The families are increasingly influencing MPs and changing the discussion on drugs in parliament. This issue was historically taboo and very few MPs were on the record calling for reform prior to 2015. In the June 2017 parliamentary drug debate, seven Anyone’s Child families were directly referenced. This was a first; more and more MPs are now willing to publicly call for reform and families have played a critical role in encouraging them to speak out
Norman Lamb MP quoted Anne-Marie Cockburn as she watched from the public gallery:
“Let me quote Anne-Marie Cockburn—she has been mentioned in the debate—from the Anyone’s Child project: ‘I invite the Prime Minister to come and stand by my daughter’s grave, and tell me her approach to drugs is working.’ That is a parent who lost their daughter as a result of the current approach to drug policy.”
Jeff Smith MP told the story of Cara Lavan, his friend and an Anyone’s Child campaigner:
“My friend Cara’s son is five tomorrow. It will be his third birthday without his father Jake, who died of a heroin overdose. Cara wants to legalise drugs to end the stigma around drug use and to end the unnecessary criminalisation of drug users that made it so hard for her family to deal with Jake’s addiction, and makes it more difficult for people to seek help with drug problems.”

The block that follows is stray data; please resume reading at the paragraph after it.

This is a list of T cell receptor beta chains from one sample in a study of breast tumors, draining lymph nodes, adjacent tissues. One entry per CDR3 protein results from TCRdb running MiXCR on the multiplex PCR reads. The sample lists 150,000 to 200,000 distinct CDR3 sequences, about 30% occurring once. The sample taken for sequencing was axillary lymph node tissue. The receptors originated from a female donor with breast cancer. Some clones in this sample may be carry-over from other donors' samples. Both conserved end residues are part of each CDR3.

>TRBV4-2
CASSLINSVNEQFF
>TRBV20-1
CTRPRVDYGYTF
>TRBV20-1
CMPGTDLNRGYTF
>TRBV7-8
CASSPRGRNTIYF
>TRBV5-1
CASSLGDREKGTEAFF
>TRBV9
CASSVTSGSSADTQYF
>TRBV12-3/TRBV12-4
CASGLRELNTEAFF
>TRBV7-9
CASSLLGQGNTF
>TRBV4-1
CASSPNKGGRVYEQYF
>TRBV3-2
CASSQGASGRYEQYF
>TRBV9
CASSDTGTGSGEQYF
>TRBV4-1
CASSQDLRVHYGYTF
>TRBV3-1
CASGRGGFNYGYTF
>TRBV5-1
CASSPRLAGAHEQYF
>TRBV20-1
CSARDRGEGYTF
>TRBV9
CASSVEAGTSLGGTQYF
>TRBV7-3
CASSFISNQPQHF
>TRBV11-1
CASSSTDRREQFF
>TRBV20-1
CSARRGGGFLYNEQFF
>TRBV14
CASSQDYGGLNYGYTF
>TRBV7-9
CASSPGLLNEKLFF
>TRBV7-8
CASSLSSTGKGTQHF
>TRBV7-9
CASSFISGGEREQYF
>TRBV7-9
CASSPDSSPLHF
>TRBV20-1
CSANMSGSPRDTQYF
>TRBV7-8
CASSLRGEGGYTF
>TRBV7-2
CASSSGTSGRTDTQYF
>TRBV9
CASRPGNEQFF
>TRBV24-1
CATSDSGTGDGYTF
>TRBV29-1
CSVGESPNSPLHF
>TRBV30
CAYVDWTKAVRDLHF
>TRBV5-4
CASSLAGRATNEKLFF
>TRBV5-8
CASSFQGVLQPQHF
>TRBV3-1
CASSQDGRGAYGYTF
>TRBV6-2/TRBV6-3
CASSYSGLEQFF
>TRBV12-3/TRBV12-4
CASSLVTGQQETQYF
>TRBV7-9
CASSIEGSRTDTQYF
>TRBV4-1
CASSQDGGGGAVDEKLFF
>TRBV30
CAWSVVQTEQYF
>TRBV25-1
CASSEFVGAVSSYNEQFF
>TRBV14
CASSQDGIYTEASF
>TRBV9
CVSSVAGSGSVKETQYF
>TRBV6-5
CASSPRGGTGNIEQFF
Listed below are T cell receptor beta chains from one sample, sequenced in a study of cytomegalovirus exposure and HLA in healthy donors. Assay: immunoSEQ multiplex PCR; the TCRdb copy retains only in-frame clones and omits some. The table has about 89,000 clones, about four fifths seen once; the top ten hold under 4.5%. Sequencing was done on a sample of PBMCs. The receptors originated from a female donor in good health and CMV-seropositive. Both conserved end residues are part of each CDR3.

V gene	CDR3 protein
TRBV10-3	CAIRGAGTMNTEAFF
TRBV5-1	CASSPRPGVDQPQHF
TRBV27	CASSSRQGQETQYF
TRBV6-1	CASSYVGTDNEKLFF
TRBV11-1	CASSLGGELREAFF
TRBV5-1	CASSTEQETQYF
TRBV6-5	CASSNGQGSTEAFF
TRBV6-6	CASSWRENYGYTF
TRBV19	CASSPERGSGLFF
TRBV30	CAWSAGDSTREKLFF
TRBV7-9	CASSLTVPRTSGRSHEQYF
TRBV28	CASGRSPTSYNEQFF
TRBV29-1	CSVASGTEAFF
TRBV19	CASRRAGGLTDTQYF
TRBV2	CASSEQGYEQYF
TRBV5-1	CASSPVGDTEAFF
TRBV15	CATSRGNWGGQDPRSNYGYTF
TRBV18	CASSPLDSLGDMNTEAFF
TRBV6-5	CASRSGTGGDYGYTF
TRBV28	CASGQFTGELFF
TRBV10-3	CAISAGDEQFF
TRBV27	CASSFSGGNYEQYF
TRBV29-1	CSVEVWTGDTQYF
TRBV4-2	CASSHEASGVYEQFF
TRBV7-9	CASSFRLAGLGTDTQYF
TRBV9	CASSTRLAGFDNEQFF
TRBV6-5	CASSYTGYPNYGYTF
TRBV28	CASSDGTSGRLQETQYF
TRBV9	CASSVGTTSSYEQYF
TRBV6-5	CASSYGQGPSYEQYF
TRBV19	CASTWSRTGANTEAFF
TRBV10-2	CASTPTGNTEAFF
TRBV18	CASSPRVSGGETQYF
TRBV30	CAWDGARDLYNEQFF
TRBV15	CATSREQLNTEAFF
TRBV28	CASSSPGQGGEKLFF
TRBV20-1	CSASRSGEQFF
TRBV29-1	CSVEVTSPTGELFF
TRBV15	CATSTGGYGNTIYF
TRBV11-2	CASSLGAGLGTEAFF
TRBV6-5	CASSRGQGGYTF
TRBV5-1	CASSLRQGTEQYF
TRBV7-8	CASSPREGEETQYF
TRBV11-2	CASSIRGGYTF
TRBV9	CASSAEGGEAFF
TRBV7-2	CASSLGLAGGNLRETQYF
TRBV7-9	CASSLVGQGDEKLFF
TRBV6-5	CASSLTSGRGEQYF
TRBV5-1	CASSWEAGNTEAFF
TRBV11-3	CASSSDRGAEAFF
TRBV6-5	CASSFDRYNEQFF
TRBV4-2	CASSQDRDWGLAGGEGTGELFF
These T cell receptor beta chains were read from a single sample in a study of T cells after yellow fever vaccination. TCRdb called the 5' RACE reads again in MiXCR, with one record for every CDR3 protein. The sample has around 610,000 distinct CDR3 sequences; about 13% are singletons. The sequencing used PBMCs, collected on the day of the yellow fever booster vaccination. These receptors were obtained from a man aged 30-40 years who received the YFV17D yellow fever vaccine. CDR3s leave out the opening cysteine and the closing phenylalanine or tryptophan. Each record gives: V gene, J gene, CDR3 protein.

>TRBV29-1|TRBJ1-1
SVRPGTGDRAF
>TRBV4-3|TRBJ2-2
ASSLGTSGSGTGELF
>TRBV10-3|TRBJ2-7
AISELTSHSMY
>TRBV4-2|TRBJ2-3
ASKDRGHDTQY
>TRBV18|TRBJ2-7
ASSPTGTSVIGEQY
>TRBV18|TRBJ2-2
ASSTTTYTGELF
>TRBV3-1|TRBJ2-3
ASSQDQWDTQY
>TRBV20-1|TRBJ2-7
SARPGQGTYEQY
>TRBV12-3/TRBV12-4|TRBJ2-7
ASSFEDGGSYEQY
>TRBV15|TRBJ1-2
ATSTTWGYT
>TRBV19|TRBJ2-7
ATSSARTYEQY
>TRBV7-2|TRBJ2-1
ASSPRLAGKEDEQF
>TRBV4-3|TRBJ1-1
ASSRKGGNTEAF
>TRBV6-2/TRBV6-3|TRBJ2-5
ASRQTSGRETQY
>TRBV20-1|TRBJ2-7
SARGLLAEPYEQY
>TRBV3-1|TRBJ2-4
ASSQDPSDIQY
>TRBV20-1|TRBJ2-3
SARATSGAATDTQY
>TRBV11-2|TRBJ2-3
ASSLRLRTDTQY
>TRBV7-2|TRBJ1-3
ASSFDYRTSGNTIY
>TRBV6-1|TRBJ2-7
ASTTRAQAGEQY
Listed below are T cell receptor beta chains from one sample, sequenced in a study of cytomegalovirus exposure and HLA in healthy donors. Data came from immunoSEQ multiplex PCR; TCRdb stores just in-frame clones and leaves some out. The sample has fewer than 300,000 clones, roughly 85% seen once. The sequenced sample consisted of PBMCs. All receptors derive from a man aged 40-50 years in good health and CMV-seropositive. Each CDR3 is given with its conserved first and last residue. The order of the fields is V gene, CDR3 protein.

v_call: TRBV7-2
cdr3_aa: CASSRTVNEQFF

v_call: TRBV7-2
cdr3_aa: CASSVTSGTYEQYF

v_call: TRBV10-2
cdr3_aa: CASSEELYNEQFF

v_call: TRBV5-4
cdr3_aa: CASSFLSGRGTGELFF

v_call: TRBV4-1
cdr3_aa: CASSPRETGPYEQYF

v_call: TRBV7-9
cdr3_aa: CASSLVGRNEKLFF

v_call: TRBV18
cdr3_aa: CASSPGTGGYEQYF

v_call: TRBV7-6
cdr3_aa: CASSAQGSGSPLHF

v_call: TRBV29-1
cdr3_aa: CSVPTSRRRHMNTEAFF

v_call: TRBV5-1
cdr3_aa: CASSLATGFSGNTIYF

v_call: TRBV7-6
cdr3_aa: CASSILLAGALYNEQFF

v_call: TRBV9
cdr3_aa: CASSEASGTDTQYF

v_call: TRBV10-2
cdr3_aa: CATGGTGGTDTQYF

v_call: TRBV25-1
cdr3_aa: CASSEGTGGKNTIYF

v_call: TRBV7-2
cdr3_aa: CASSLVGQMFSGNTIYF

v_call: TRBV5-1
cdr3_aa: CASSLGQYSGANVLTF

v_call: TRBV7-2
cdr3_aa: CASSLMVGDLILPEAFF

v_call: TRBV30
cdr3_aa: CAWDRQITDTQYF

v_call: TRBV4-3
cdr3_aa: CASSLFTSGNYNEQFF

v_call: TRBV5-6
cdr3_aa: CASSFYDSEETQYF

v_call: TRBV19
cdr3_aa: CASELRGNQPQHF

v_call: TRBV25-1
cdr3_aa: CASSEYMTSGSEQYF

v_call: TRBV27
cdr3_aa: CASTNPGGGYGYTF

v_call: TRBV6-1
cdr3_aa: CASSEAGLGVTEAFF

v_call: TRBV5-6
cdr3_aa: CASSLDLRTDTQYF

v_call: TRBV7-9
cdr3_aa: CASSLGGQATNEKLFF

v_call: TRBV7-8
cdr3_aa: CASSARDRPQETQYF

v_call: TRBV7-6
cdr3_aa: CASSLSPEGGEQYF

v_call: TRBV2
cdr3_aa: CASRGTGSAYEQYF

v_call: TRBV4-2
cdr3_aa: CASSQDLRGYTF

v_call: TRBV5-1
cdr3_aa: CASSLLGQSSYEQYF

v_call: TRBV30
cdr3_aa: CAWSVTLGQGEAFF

A growing network of international partners
We worked closely with Bristol University and partners in Mexico to develop an innovative interactive-documentary to bring the stories of families living on the front line of the drug war to a global audience. Watch the i-doc here
Families make local change a reality
Anyone’s Child families have also been hugely influential in bringing about life-saving, local reforms across the country.
We have held regional meetings and activist training workshops in Bristol, Oxford, Weymouth, Weston-super-Mare, Maidenhead, Manchester, Durham, Exeter and West Wales to help build local support for drug policy reform.
Families have bravely told their stories to influential stakeholders in the police, healthcare system and local authorities which have contributed to the installment of a pioneering Heroin Assisted Treatment programme in Middlesbrough, Drug Diversion schemes in various policing regions and drug safety testing at festivals across the country, in Bristol City Centre and in Weston-super-Mare.
The best thing to do to help bring about change is write to your MP – you can find our template letter here. If you arrange a meeting with your MP we can help you prepare and even attend the meeting (virtually at the moment) with you.
We would like to say an enormous ‘thank-you’ to everyone who has been involved over the past five years, including our amazing families, activists and to all the trusts and individuals who have believed in us. In particular we would like to thank the Open Society Foundation, the Esmee Fairbairn Foundation, the Tudor Trust and the John Ellerman Foundation.
Change is happening and families are now at the forefront of demanding change to our failed drug laws. We are making great progress and we will not go away and will keep fighting until change happens.